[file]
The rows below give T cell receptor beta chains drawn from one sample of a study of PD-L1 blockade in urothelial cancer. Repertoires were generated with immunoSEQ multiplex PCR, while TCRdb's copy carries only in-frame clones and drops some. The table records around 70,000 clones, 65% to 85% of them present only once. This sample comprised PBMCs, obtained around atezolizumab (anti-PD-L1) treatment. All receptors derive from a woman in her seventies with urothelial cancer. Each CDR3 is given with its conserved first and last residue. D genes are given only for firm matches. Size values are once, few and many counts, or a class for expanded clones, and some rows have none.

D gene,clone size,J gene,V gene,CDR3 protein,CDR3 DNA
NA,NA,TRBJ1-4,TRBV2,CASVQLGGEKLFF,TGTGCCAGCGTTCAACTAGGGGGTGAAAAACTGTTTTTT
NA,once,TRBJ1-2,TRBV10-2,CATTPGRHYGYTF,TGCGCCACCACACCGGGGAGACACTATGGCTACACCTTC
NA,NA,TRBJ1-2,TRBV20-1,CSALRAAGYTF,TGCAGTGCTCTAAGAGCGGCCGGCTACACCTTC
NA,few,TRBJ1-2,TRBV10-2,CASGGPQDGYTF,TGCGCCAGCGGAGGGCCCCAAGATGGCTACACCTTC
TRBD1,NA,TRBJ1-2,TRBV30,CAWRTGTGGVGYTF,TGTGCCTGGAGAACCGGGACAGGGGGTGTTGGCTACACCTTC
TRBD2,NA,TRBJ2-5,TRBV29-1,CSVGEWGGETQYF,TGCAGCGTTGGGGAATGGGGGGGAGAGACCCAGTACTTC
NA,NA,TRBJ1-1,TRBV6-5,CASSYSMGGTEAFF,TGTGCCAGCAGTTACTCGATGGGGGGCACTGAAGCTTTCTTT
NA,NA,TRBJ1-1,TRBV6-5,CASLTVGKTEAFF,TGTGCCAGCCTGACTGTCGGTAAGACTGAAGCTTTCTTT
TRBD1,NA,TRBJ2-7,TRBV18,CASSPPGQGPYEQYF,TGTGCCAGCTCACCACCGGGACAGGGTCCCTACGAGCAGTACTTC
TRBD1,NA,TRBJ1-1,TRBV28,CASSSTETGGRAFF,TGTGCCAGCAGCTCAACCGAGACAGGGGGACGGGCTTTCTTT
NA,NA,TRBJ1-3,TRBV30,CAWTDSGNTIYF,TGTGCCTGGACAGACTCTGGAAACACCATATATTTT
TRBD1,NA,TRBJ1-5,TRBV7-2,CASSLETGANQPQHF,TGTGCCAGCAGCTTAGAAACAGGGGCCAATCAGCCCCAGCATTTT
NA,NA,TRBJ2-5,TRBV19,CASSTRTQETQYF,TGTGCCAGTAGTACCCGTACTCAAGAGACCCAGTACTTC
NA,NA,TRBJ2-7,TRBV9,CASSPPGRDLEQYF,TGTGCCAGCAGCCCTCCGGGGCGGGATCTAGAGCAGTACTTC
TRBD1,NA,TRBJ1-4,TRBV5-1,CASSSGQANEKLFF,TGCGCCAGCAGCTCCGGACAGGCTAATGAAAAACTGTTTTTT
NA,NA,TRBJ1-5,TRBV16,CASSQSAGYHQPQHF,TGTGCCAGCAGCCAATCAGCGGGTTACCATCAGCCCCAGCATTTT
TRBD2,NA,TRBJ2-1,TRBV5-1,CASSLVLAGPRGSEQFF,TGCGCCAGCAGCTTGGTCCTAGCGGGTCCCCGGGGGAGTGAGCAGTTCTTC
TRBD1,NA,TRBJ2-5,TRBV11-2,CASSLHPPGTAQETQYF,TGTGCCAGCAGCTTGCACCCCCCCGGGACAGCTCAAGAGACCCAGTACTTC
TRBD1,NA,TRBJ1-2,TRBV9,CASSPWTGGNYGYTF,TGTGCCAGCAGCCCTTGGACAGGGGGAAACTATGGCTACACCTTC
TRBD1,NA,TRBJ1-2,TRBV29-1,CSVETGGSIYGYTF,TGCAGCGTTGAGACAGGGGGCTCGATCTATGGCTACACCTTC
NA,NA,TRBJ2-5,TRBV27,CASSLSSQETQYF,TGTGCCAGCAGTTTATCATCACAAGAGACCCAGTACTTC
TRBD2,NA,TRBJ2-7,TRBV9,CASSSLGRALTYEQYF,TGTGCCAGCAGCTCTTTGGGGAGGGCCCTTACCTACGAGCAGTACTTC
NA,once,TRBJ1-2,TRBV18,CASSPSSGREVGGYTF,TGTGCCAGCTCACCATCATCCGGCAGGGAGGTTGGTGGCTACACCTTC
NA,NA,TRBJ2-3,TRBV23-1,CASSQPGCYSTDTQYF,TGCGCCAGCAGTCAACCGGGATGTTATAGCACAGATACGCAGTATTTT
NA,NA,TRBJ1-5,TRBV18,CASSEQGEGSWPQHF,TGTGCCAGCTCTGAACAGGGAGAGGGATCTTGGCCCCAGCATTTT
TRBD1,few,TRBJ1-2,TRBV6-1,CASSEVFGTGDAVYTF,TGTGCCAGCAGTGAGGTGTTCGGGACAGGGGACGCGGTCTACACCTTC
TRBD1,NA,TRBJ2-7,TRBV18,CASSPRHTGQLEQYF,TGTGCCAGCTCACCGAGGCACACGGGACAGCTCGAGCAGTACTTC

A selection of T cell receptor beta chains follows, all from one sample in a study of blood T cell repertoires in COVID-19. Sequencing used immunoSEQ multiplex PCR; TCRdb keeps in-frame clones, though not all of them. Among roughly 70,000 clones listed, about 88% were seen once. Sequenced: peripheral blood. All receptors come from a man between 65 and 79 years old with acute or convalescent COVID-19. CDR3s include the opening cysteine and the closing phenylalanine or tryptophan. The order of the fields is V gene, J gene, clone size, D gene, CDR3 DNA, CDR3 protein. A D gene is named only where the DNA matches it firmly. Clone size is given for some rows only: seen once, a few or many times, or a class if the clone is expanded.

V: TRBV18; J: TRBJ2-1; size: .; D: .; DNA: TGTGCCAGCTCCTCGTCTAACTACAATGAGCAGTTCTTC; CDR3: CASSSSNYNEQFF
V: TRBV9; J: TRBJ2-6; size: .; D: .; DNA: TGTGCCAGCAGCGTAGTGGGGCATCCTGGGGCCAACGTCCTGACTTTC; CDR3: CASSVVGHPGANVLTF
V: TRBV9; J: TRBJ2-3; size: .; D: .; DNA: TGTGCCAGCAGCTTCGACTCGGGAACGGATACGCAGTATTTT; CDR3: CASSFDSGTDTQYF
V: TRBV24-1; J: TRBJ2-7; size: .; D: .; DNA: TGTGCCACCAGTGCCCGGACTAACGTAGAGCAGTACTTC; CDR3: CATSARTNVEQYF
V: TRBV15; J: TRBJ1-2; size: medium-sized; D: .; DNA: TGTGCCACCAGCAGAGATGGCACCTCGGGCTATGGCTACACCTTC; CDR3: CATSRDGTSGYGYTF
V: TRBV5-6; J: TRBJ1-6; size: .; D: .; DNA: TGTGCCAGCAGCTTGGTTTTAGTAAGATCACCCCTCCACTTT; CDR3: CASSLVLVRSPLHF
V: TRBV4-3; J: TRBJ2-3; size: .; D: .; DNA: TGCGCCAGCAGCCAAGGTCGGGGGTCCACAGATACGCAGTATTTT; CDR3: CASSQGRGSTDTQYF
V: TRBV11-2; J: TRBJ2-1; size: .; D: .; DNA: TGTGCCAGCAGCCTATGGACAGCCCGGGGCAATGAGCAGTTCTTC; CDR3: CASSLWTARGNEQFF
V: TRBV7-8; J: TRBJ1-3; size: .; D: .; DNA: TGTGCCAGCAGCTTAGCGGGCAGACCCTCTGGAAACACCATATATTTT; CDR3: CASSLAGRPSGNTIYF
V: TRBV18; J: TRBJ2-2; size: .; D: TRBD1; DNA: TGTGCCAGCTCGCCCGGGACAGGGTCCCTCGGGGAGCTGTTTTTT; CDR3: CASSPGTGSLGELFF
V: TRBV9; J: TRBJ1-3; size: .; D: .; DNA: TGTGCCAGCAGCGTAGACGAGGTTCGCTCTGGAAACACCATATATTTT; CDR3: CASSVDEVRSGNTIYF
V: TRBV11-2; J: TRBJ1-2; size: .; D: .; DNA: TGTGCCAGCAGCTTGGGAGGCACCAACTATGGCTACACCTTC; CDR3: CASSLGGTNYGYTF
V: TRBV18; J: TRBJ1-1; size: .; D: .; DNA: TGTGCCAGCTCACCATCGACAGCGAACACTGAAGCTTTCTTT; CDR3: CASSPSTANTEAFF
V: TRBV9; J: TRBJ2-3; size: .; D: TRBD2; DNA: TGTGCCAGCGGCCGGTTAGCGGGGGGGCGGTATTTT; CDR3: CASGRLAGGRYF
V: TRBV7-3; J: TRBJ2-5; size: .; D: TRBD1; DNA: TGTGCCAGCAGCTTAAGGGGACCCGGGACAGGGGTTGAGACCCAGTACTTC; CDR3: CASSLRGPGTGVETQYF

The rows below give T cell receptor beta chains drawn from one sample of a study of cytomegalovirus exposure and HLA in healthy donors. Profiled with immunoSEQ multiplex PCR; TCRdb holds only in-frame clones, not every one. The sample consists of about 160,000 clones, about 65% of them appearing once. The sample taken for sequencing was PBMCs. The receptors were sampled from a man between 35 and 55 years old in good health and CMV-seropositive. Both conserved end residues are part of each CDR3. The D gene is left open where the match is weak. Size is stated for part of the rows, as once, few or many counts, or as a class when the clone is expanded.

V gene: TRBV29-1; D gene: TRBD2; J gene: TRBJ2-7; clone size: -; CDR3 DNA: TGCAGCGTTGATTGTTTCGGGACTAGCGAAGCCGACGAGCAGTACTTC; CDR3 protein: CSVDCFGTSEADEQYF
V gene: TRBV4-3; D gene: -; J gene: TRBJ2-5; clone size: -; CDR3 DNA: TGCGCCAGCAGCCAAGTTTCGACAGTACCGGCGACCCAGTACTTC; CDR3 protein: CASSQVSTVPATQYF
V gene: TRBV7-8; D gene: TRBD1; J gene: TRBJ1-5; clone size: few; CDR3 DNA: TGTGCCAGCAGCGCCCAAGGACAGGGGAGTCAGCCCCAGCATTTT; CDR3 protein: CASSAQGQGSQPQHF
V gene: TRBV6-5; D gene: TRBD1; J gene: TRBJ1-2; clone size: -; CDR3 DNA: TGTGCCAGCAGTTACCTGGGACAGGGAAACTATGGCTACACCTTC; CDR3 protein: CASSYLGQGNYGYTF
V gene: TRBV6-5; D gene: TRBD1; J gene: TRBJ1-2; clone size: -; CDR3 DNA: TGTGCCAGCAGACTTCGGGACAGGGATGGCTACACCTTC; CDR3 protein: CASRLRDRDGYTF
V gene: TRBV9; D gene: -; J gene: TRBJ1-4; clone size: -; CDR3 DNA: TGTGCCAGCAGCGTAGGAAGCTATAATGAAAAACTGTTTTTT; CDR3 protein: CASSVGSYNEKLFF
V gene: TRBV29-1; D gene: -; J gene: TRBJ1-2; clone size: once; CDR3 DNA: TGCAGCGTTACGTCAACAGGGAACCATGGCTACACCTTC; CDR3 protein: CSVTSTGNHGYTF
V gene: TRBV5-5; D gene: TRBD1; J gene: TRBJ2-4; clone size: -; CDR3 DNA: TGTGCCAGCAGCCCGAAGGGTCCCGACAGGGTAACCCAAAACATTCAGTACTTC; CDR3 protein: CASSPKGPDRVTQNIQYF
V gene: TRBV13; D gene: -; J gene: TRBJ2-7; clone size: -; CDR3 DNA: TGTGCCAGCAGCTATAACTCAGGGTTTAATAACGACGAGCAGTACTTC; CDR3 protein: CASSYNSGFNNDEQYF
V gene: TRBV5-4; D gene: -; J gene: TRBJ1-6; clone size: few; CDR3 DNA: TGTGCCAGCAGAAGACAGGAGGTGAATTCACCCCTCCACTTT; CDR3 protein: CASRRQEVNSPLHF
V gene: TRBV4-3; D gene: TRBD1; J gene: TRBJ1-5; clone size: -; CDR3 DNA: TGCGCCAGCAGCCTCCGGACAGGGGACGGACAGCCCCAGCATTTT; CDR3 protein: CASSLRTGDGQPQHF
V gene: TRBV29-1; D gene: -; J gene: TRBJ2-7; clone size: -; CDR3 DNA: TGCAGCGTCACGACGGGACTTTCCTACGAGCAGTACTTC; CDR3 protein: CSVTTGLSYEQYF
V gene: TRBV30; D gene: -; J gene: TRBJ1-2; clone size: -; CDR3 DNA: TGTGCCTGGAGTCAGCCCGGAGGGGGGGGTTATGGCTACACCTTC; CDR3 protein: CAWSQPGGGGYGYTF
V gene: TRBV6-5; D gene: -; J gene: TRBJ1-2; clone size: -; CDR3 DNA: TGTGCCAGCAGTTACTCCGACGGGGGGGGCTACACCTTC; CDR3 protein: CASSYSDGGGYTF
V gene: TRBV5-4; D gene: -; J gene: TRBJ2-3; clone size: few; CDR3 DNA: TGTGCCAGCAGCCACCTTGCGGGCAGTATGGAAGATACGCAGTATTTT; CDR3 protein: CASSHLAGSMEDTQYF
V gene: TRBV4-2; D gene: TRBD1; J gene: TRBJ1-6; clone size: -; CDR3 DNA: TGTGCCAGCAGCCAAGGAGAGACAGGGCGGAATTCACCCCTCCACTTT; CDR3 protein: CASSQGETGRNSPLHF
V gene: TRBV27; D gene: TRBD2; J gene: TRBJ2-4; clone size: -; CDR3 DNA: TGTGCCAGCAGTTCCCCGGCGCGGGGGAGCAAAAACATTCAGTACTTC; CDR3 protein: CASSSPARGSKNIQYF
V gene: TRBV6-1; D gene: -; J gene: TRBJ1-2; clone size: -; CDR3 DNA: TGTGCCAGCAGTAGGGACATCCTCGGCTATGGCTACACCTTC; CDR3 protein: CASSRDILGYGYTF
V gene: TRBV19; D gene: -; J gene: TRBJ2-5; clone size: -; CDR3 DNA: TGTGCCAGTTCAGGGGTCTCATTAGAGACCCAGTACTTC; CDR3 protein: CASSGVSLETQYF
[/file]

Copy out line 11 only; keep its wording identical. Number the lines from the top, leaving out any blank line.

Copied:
TRBD1,NA,TRBJ2-7,TRBV18,CASSPPGQGPYEQYF,TGTGCCAGCTCACCACCGGGACAGGGTCCCTACGAGCAGTACTTC